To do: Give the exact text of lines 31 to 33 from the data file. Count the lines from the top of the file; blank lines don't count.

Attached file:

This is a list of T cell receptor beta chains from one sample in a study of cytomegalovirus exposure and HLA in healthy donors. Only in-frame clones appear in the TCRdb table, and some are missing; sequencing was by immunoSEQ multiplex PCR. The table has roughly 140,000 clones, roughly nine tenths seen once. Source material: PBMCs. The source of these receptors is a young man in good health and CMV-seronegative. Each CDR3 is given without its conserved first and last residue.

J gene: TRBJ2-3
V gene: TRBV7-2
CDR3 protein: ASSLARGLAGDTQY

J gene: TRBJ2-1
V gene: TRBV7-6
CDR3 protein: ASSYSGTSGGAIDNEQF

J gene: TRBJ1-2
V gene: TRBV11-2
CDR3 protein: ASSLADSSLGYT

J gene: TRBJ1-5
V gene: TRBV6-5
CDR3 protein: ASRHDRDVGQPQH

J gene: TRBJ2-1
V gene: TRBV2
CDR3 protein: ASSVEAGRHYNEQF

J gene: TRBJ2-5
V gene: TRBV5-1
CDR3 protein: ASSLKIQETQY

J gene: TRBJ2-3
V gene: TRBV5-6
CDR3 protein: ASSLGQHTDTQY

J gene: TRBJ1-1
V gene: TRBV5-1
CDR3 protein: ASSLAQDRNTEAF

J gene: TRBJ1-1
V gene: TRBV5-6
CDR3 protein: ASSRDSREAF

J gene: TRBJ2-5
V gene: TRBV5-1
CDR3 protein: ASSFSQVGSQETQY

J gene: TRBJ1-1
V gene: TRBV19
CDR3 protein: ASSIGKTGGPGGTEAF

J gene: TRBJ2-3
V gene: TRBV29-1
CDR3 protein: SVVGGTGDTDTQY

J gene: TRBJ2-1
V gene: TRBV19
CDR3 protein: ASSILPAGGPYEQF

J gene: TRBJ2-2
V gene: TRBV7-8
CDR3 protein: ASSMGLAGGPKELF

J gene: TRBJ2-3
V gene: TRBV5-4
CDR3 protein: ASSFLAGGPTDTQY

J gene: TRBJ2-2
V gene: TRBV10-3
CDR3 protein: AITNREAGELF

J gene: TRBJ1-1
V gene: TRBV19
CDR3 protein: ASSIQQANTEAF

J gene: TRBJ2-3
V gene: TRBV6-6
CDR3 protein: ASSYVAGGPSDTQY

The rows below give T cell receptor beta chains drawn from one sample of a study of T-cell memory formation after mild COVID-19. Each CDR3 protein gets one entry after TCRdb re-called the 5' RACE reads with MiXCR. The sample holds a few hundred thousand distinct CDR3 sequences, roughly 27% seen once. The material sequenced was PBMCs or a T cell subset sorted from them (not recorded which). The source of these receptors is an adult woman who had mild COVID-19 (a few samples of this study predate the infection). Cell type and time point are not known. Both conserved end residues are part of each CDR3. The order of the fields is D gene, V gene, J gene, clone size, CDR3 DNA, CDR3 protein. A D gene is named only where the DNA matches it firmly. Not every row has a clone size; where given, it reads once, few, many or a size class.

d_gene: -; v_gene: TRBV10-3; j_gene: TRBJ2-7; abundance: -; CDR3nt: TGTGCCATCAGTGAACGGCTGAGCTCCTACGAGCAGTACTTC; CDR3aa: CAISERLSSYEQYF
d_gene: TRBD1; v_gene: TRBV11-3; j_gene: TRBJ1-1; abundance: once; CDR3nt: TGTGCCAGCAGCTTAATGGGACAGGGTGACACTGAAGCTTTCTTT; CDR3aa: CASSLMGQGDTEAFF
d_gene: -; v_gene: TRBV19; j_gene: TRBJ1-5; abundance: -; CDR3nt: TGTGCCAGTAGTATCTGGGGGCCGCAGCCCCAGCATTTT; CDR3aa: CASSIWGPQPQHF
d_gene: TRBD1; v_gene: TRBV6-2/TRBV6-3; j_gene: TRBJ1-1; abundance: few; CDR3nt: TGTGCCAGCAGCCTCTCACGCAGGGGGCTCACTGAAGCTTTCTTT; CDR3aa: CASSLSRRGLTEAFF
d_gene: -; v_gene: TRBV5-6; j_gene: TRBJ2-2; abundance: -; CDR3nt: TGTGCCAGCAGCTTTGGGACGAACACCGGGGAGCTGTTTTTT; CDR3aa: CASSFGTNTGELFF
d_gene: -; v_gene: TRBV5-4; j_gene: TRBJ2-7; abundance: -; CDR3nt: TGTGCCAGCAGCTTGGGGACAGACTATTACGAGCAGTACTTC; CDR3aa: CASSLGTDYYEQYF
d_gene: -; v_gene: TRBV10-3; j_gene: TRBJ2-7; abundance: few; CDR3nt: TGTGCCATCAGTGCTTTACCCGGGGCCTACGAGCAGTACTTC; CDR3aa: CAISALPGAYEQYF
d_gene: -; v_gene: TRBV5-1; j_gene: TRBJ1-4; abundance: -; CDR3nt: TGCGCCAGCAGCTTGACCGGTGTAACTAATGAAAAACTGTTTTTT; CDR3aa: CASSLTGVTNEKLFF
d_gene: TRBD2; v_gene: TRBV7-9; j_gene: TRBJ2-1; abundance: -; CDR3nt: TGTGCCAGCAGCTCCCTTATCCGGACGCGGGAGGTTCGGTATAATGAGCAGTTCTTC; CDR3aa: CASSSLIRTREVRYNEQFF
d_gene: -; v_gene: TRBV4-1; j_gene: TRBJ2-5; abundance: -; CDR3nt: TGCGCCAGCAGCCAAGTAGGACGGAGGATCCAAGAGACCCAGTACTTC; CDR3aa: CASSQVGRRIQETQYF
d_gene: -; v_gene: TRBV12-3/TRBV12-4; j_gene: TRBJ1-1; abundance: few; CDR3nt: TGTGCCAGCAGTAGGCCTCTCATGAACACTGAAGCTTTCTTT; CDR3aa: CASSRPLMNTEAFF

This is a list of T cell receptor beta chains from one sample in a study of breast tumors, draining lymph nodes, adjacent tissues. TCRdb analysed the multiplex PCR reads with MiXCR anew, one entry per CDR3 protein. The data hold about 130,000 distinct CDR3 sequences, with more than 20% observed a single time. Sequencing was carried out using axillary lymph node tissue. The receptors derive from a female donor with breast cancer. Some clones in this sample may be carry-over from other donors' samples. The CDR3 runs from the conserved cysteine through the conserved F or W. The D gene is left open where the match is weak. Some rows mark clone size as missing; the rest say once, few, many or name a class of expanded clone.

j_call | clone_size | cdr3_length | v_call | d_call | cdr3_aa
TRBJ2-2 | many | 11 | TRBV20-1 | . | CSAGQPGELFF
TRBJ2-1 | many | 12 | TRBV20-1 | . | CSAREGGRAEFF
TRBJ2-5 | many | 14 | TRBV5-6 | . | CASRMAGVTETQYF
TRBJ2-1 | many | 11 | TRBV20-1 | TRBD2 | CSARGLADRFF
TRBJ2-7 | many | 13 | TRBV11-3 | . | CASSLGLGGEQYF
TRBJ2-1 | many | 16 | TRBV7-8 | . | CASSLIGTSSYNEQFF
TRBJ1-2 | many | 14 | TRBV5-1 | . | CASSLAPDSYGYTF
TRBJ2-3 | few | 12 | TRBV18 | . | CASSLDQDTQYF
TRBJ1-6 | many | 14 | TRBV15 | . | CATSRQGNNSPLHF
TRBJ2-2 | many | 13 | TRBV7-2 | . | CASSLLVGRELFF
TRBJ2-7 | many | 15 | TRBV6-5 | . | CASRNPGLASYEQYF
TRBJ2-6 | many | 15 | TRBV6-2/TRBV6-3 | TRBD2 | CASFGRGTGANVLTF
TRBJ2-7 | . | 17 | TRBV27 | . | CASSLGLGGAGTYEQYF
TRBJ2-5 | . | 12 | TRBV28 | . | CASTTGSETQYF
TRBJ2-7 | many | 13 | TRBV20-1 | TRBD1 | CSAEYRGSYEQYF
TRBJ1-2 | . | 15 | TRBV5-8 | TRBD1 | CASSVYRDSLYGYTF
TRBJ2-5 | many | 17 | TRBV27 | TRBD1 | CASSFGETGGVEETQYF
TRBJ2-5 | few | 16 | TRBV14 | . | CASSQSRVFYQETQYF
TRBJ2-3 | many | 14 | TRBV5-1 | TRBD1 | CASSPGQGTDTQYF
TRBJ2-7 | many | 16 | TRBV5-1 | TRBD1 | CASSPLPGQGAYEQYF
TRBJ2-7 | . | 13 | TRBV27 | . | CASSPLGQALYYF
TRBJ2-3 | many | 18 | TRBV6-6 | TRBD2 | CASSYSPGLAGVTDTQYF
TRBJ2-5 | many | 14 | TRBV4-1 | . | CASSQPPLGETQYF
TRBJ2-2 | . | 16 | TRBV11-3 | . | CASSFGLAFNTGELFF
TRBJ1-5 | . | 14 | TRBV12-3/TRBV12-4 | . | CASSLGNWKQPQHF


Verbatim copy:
CDR3 protein: ASSFSQVGSQETQY

J gene: TRBJ1-1
V gene: TRBV19